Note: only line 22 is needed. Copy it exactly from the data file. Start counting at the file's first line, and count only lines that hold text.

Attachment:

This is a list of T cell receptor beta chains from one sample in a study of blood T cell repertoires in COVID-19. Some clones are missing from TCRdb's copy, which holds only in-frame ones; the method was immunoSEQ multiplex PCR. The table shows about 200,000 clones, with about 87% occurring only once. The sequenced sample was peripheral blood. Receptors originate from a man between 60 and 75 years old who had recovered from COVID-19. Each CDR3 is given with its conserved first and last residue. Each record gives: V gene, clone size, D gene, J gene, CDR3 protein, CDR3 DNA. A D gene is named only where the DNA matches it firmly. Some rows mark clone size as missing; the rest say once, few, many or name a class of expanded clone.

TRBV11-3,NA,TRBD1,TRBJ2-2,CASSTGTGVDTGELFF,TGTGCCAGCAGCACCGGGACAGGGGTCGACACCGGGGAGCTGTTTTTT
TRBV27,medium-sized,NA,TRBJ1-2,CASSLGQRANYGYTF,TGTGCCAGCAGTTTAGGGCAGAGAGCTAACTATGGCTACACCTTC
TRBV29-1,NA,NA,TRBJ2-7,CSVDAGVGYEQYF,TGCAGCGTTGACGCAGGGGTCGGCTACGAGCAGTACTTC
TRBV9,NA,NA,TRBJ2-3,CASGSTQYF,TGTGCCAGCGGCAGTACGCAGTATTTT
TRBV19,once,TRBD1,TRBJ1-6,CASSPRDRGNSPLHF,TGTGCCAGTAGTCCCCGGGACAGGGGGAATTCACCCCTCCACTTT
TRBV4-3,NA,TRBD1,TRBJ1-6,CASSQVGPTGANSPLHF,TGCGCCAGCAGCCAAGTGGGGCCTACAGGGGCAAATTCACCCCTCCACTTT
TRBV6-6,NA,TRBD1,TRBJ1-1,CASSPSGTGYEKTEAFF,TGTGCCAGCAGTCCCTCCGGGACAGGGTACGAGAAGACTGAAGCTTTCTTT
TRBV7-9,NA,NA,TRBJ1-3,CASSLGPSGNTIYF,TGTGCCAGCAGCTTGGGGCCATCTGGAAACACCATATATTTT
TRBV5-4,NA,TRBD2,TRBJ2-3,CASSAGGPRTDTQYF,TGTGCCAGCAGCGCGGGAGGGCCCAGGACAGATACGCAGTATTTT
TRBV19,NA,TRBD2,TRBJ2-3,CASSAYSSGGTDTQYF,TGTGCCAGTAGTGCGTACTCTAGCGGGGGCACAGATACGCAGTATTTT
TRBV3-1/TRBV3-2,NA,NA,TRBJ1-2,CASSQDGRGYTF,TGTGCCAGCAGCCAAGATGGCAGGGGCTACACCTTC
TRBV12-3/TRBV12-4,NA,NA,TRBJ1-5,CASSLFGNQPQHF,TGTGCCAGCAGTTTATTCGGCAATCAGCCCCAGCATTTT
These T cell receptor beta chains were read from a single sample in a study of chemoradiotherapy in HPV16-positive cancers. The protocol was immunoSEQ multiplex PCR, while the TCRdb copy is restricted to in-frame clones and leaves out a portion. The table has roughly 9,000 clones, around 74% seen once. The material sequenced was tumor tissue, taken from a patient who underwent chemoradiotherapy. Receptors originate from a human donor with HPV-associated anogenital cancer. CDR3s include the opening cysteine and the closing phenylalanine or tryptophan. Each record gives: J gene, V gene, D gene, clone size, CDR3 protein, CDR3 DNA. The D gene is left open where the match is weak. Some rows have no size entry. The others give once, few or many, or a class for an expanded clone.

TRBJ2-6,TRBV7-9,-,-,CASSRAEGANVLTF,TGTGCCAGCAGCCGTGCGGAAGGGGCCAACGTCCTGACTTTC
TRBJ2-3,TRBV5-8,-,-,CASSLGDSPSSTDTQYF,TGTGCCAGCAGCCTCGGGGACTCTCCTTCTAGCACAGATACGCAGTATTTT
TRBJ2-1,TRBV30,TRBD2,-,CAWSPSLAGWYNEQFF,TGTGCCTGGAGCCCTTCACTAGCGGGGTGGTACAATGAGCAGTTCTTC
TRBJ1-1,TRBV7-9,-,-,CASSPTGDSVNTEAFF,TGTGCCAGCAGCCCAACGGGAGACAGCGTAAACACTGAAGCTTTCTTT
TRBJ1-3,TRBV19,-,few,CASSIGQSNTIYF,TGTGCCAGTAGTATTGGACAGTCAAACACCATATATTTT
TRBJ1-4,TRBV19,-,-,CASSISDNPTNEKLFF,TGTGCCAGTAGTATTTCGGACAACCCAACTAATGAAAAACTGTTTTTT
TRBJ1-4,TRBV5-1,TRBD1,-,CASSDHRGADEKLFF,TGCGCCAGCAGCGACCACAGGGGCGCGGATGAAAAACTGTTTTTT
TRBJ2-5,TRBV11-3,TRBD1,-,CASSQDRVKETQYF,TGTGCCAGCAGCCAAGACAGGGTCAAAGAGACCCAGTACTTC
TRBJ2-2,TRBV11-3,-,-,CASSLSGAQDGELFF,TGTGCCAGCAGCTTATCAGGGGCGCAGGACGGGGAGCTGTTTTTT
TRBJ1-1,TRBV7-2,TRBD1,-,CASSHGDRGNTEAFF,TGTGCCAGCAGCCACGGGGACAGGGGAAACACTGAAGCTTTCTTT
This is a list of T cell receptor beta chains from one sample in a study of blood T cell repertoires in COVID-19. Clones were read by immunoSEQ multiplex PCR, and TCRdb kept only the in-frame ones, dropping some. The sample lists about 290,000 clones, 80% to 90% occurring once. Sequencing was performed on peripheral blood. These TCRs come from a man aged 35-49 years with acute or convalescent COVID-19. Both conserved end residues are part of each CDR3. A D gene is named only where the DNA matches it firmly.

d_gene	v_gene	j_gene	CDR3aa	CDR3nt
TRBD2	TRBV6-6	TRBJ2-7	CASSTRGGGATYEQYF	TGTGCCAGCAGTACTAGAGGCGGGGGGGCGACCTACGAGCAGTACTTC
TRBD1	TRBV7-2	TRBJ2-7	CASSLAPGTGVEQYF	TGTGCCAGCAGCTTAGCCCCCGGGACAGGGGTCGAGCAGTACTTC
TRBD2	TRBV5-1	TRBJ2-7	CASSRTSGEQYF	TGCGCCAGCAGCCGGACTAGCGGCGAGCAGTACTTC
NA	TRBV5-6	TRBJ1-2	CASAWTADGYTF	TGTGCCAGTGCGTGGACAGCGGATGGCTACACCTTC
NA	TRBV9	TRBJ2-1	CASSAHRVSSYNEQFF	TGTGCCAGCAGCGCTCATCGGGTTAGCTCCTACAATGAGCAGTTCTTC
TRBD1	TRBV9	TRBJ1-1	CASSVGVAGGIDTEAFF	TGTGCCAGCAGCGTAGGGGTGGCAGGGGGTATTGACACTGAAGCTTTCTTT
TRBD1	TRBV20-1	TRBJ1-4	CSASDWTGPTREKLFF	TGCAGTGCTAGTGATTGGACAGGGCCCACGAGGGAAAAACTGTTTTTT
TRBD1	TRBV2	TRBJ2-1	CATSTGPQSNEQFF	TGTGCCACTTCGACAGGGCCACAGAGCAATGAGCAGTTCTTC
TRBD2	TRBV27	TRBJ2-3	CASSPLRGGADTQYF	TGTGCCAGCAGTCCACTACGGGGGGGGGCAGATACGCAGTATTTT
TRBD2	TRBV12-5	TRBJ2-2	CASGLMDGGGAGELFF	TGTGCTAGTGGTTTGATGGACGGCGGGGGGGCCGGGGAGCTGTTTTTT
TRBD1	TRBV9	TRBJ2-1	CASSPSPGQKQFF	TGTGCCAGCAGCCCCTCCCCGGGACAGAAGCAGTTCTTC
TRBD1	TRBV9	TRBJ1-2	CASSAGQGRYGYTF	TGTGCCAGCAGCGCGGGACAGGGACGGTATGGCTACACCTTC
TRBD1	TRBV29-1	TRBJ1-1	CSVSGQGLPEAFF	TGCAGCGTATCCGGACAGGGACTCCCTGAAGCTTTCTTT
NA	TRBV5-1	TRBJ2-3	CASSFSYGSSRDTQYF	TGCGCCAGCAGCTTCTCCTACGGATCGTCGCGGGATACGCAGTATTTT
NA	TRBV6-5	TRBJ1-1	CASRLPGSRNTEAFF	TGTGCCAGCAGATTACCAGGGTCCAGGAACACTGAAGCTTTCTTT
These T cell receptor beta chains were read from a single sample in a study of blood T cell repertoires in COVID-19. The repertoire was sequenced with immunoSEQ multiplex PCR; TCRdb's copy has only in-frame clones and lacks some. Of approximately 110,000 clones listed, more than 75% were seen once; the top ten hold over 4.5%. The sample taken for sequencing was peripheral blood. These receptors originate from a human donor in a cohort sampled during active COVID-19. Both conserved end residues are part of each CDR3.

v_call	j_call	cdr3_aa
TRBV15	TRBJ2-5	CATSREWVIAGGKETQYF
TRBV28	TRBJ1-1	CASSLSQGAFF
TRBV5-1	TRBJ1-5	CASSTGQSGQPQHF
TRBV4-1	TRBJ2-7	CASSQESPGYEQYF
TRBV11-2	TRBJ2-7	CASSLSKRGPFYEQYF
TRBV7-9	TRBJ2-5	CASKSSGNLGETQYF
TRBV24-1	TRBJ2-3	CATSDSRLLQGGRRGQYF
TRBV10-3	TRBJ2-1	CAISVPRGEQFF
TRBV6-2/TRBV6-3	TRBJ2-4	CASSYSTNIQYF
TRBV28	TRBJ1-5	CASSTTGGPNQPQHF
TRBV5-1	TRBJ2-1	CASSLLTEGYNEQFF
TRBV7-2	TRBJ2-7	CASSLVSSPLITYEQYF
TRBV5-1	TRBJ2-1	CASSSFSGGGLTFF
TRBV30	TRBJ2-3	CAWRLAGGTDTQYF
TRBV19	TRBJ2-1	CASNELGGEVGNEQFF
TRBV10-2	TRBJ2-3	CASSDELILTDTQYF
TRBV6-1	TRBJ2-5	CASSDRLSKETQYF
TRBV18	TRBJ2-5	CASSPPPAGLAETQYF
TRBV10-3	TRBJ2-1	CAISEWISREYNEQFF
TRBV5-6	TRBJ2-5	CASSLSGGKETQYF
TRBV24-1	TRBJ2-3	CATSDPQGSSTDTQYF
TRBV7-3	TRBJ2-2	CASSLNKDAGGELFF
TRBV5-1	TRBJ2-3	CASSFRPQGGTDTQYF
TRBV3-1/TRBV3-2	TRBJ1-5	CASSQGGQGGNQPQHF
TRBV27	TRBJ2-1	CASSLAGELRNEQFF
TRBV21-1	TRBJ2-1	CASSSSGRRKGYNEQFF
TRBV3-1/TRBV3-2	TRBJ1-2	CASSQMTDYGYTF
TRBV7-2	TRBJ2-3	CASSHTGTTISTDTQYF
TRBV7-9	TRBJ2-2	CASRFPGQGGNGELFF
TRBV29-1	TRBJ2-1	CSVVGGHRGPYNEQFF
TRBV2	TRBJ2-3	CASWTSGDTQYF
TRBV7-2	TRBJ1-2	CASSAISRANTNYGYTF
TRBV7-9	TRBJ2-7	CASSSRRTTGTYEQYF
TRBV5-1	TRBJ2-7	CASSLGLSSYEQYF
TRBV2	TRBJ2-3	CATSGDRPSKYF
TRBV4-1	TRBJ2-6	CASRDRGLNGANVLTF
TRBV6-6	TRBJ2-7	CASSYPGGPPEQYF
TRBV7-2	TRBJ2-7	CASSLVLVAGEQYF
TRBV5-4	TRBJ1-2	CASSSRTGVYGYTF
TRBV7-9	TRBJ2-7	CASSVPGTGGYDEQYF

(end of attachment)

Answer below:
TRBJ2-5,TRBV11-3,TRBD1,-,CASSQDRVKETQYF,TGTGCCAGCAGCCAAGACAGGGTCAAAGAGACCCAGTACTTC